Ultimate has a non-negligible chance at being in the Olympics in just five years.
June 12, 2015 by Charlie Eisenhood in News with 7 comments
The World Flying Disc Federation applied for ‘Flying Disc’ — the discipline of which ultimate is a part — to be included in the 2020 Tokyo Summer Olympics after an invitation from the local organizing committee.
Major International Olympic Committee reforms have already significantly improved the odds of ultimate and other niche sports to one day join the Olympics. While ultimate is not yet even fully recognized by the IOC (the committee will vote in just over a month whether to raise WFDF from provisional to full recognition), the sport has a chance of reaching the 2020 games through a newly created mechanism: the ability for the host city to add events to that year’s Games.
Flying disc was among 26 IOC-recognized sports that applied for inclusion in 2020, including the heavy favorite baseball, karate, squash, bowling, korfball, tug of war, and many more.
“In the end, I have no idea what the final decision will be,” said WFDF President Robert “Nob” Rauch. “I would guess that baseball — a monstrous sport in Japan — is likely to get selected.”
Although WFDF applied broadly as ‘flying disc’ and not ‘ultimate,’ it is likely that only ultimate was included on the application. The criteria for adding an event via the host city process include having a history of world championship events. Ultimate has a long history there; many other popular disc sports, like disc golf, do not. Rauch declined to comment on what events were on the WFDF application, citing non-disclosure agreements.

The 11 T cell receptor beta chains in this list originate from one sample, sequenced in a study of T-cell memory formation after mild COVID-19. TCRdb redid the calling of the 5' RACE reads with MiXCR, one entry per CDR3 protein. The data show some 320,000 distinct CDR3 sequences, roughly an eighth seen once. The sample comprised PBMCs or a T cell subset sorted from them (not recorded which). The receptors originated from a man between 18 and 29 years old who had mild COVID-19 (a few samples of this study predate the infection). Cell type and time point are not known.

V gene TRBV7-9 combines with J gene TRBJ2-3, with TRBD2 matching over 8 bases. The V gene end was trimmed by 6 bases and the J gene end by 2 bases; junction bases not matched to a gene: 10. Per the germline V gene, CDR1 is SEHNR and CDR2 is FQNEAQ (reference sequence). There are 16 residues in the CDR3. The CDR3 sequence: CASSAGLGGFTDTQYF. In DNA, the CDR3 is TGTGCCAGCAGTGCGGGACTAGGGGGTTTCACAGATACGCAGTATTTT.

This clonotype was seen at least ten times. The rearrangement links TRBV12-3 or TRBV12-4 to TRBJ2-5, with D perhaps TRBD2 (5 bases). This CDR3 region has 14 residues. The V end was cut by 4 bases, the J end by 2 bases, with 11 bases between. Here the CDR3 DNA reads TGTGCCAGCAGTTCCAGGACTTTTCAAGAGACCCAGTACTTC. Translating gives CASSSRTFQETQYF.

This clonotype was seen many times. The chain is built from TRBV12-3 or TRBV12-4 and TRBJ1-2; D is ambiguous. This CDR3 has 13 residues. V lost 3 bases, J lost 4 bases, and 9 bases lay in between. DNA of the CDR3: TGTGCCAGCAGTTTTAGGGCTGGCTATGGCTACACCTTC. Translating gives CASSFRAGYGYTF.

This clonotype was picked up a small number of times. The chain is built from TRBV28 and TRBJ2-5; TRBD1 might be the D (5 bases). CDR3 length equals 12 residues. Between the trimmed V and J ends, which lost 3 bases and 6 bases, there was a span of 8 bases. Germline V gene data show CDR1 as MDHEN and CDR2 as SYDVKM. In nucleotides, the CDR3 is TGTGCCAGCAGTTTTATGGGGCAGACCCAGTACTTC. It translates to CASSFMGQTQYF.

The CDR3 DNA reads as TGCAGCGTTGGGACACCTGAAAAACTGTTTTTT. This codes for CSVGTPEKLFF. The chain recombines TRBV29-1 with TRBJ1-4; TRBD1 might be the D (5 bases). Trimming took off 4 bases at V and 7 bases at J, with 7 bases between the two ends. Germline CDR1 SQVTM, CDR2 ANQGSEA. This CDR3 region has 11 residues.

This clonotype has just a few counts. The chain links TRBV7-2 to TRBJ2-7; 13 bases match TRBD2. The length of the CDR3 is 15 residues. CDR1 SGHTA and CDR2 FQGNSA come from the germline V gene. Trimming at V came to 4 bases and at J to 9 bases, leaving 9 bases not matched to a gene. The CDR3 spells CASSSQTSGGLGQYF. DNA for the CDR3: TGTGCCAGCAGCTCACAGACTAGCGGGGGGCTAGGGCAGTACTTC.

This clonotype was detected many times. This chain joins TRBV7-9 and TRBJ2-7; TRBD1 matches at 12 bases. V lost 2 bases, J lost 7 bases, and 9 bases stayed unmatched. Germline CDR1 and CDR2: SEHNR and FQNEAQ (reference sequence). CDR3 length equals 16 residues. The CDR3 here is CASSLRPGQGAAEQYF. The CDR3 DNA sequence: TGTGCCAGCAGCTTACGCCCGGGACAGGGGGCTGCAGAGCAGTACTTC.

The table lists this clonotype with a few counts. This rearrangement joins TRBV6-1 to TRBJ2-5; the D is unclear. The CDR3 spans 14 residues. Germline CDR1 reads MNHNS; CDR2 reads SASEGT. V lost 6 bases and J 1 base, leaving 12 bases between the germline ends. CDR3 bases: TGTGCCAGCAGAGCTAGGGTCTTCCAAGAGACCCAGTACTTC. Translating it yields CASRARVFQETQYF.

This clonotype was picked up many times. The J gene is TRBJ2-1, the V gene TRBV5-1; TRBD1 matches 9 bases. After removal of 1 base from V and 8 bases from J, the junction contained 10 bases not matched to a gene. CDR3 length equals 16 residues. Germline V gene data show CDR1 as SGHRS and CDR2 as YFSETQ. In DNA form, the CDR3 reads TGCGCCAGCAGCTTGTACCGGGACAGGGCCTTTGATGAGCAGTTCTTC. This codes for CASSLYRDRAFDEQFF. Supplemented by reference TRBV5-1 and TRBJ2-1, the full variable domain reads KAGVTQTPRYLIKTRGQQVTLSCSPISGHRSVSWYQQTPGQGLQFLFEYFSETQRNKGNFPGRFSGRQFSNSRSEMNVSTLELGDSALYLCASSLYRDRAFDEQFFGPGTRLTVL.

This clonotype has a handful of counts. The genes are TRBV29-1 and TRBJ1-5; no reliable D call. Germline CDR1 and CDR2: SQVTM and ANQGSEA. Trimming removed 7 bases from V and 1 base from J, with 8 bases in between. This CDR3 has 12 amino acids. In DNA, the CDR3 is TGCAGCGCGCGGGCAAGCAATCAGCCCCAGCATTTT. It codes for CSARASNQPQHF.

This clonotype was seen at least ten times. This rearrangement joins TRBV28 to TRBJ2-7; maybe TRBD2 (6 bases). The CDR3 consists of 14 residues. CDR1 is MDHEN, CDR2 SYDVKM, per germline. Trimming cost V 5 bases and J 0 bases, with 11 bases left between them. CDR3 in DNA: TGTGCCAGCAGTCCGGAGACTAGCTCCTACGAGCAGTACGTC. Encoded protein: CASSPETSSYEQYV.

Flying Disc does have a fighting chance of being selected. Ultimate is popular and well-known in Japan thanks to a strong local governing body. The historic success of the Japanese teams — the women’s team won gold at the World Championships just two years ago, for example — also improves the odds.
“I think we have a far higher probability [of being included in the Olympics] than I ever would have imagined two years ago,” said Rauch. He estimated the odds of ‘flying disc’ being added for Tokyo 2020 at less than 50%, but certainly more than 1%. “I don’t think it’s negligible,” he said.
Considering the criteria for new sports added through this program — getting the local country excited, having a place to test out new events to keep the Games fresh and interesting — along with the broader IOC goals of having better gender equity and youth appeal, ultimate is surprisingly well-positioned.
Amazingly, Flying Disc would not be eligible for standard Olympic inclusion yet, because WFDF does not have 75 member countries meeting the minimum criteria for local governance and sufficient membership. But that standard is waived under the host country provision.
If flying disc were to be selected for inclusion in Tokyo 2020, it would not mean that ultimate is a permanent fixture in the Olympics. It would be a one-time-only scenario. However, a good showing in Tokyo would significantly brighten the long-term outlook.
The Tokyo organizing committee will release a shortlist of sports on June 22nd, starting the second phase of the application process. Although there is no cap on the number of events that could be added, it is expected that it will be no more than three. Final confirmation on the sports to be added is expected to take place in August 2016 at the IOC meeting in Brazil.